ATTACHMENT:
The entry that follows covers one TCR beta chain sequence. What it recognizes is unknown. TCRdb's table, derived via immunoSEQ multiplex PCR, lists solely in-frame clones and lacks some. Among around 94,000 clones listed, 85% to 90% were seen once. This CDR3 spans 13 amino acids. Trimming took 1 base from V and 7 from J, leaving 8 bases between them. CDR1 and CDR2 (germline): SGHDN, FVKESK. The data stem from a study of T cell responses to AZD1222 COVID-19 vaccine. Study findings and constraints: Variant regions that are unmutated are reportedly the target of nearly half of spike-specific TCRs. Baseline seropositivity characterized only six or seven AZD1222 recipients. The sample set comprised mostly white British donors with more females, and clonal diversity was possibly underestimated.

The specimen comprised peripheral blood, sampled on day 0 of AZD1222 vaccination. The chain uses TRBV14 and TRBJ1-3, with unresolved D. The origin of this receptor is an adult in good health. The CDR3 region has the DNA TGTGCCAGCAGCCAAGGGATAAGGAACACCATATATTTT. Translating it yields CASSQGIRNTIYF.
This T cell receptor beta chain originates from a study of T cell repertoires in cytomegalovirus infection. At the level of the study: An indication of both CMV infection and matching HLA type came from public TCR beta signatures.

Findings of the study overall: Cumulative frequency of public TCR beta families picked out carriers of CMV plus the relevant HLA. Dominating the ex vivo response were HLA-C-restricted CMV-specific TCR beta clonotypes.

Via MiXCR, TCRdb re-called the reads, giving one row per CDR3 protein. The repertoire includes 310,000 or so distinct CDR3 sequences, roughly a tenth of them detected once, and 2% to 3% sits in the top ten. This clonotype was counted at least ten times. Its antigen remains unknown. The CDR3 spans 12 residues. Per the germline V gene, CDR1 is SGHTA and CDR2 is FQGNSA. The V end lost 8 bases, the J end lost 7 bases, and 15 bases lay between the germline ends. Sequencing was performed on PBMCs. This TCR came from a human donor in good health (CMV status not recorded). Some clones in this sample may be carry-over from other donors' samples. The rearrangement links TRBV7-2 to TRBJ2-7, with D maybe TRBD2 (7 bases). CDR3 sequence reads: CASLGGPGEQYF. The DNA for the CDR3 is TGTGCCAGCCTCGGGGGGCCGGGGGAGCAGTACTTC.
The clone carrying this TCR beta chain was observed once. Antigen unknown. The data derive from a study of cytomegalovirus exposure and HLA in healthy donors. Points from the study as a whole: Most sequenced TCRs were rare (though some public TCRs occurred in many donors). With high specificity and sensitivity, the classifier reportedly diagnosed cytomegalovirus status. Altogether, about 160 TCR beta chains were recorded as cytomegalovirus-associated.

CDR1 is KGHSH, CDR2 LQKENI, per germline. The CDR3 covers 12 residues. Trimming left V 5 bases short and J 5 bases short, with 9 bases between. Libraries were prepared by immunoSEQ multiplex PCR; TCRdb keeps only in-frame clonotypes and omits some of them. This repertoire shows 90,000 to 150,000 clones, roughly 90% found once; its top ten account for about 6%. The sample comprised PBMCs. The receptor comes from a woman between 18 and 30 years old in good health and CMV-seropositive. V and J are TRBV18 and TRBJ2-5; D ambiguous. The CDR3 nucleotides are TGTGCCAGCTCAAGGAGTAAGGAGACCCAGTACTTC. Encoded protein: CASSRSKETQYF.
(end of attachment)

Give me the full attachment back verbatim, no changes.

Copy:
The entry that follows covers one TCR beta chain sequence. What it recognizes is unknown. TCRdb's table, derived via immunoSEQ multiplex PCR, lists solely in-frame clones and lacks some. Among around 94,000 clones listed, 85% to 90% were seen once. This CDR3 spans 13 amino acids. Trimming took 1 base from V and 7 from J, leaving 8 bases between them. CDR1 and CDR2 (germline): SGHDN, FVKESK. The data stem from a study of T cell responses to AZD1222 COVID-19 vaccine. Study findings and constraints: Variant regions that are unmutated are reportedly the target of nearly half of spike-specific TCRs. Baseline seropositivity characterized only six or seven AZD1222 recipients. The sample set comprised mostly white British donors with more females, and clonal diversity was possibly underestimated.

The specimen comprised peripheral blood, sampled on day 0 of AZD1222 vaccination. The chain uses TRBV14 and TRBJ1-3, with unresolved D. The origin of this receptor is an adult in good health. The CDR3 region has the DNA TGTGCCAGCAGCCAAGGGATAAGGAACACCATATATTTT. Translating it yields CASSQGIRNTIYF.
This T cell receptor beta chain originates from a study of T cell repertoires in cytomegalovirus infection. At the level of the study: An indication of both CMV infection and matching HLA type came from public TCR beta signatures.

Findings of the study overall: Cumulative frequency of public TCR beta families picked out carriers of CMV plus the relevant HLA. Dominating the ex vivo response were HLA-C-restricted CMV-specific TCR beta clonotypes.

Via MiXCR, TCRdb re-called the reads, giving one row per CDR3 protein. The repertoire includes 310,000 or so distinct CDR3 sequences, roughly a tenth of them detected once, and 2% to 3% sits in the top ten. This clonotype was counted at least ten times. Its antigen remains unknown. The CDR3 spans 12 residues. Per the germline V gene, CDR1 is SGHTA and CDR2 is FQGNSA. The V end lost 8 bases, the J end lost 7 bases, and 15 bases lay between the germline ends. Sequencing was performed on PBMCs. This TCR came from a human donor in good health (CMV status not recorded). Some clones in this sample may be carry-over from other donors' samples. The rearrangement links TRBV7-2 to TRBJ2-7, with D maybe TRBD2 (7 bases). CDR3 sequence reads: CASLGGPGEQYF. The DNA for the CDR3 is TGTGCCAGCCTCGGGGGGCCGGGGGAGCAGTACTTC.
The clone carrying this TCR beta chain was observed once. Antigen unknown. The data derive from a study of cytomegalovirus exposure and HLA in healthy donors. Points from the study as a whole: Most sequenced TCRs were rare (though some public TCRs occurred in many donors). With high specificity and sensitivity, the classifier reportedly diagnosed cytomegalovirus status. Altogether, about 160 TCR beta chains were recorded as cytomegalovirus-associated.

CDR1 is KGHSH, CDR2 LQKENI, per germline. The CDR3 covers 12 residues. Trimming left V 5 bases short and J 5 bases short, with 9 bases between. Libraries were prepared by immunoSEQ multiplex PCR; TCRdb keeps only in-frame clonotypes and omits some of them. This repertoire shows 90,000 to 150,000 clones, roughly 90% found once; its top ten account for about 6%. The sample comprised PBMCs. The receptor comes from a woman between 18 and 30 years old in good health and CMV-seropositive. V and J are TRBV18 and TRBJ2-5; D ambiguous. The CDR3 nucleotides are TGTGCCAGCTCAAGGAGTAAGGAGACCCAGTACTTC. Encoded protein: CASSRSKETQYF.